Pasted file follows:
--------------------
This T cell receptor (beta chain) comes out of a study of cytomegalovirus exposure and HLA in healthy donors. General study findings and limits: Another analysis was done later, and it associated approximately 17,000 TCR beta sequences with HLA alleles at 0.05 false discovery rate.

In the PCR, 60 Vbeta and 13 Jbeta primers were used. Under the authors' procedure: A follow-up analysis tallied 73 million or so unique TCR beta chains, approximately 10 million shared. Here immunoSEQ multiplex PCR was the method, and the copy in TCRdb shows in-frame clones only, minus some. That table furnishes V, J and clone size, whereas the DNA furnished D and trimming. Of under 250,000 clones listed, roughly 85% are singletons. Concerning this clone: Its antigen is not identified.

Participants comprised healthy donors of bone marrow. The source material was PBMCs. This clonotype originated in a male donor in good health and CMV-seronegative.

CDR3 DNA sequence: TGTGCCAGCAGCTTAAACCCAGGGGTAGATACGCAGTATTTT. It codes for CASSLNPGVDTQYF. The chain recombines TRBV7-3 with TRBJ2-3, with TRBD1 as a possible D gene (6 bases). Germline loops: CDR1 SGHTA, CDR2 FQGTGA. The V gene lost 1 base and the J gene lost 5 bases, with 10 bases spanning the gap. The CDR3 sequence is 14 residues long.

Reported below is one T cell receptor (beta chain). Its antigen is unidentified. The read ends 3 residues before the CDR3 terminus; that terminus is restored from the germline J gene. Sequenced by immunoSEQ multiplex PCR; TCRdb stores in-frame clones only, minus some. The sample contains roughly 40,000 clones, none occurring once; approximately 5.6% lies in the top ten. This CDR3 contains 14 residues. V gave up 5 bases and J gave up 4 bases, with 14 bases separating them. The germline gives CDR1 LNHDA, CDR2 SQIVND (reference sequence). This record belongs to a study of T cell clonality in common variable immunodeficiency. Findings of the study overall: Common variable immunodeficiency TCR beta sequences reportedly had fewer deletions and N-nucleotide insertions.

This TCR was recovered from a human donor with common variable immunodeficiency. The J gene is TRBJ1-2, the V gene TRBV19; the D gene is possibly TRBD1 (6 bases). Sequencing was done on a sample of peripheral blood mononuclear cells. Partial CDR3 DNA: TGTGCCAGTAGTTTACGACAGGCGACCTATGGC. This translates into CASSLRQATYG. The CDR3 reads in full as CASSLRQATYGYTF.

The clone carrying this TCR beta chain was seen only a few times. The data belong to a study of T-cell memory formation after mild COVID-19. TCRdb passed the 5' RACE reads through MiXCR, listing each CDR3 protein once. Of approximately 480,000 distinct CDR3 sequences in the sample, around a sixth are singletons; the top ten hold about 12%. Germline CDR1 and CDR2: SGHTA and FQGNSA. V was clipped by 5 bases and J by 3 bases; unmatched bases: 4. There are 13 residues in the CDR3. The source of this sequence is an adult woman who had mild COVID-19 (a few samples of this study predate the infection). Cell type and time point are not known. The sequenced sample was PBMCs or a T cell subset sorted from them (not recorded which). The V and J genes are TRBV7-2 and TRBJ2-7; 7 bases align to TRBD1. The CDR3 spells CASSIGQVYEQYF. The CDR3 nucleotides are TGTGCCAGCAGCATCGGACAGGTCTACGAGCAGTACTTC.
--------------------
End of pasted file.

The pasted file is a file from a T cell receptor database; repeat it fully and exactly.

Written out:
This T cell receptor (beta chain) comes out of a study of cytomegalovirus exposure and HLA in healthy donors. General study findings and limits: Another analysis was done later, and it associated approximately 17,000 TCR beta sequences with HLA alleles at 0.05 false discovery rate.

In the PCR, 60 Vbeta and 13 Jbeta primers were used. Under the authors' procedure: A follow-up analysis tallied 73 million or so unique TCR beta chains, approximately 10 million shared. Here immunoSEQ multiplex PCR was the method, and the copy in TCRdb shows in-frame clones only, minus some. That table furnishes V, J and clone size, whereas the DNA furnished D and trimming. Of under 250,000 clones listed, roughly 85% are singletons. Concerning this clone: Its antigen is not identified.

Participants comprised healthy donors of bone marrow. The source material was PBMCs. This clonotype originated in a male donor in good health and CMV-seronegative.

CDR3 DNA sequence: TGTGCCAGCAGCTTAAACCCAGGGGTAGATACGCAGTATTTT. It codes for CASSLNPGVDTQYF. The chain recombines TRBV7-3 with TRBJ2-3, with TRBD1 as a possible D gene (6 bases). Germline loops: CDR1 SGHTA, CDR2 FQGTGA. The V gene lost 1 base and the J gene lost 5 bases, with 10 bases spanning the gap. The CDR3 sequence is 14 residues long.

Reported below is one T cell receptor (beta chain). Its antigen is unidentified. The read ends 3 residues before the CDR3 terminus; that terminus is restored from the germline J gene. Sequenced by immunoSEQ multiplex PCR; TCRdb stores in-frame clones only, minus some. The sample contains roughly 40,000 clones, none occurring once; approximately 5.6% lies in the top ten. This CDR3 contains 14 residues. V gave up 5 bases and J gave up 4 bases, with 14 bases separating them. The germline gives CDR1 LNHDA, CDR2 SQIVND (reference sequence). This record belongs to a study of T cell clonality in common variable immunodeficiency. Findings of the study overall: Common variable immunodeficiency TCR beta sequences reportedly had fewer deletions and N-nucleotide insertions.

This TCR was recovered from a human donor with common variable immunodeficiency. The J gene is TRBJ1-2, the V gene TRBV19; the D gene is possibly TRBD1 (6 bases). Sequencing was done on a sample of peripheral blood mononuclear cells. Partial CDR3 DNA: TGTGCCAGTAGTTTACGACAGGCGACCTATGGC. This translates into CASSLRQATYG. The CDR3 reads in full as CASSLRQATYGYTF.

The clone carrying this TCR beta chain was seen only a few times. The data belong to a study of T-cell memory formation after mild COVID-19. TCRdb passed the 5' RACE reads through MiXCR, listing each CDR3 protein once. Of approximately 480,000 distinct CDR3 sequences in the sample, around a sixth are singletons; the top ten hold about 12%. Germline CDR1 and CDR2: SGHTA and FQGNSA. V was clipped by 5 bases and J by 3 bases; unmatched bases: 4. There are 13 residues in the CDR3. The source of this sequence is an adult woman who had mild COVID-19 (a few samples of this study predate the infection). Cell type and time point are not known. The sequenced sample was PBMCs or a T cell subset sorted from them (not recorded which). The V and J genes are TRBV7-2 and TRBJ2-7; 7 bases align to TRBD1. The CDR3 spells CASSIGQVYEQYF. The CDR3 nucleotides are TGTGCCAGCAGCATCGGACAGGTCTACGAGCAGTACTTC.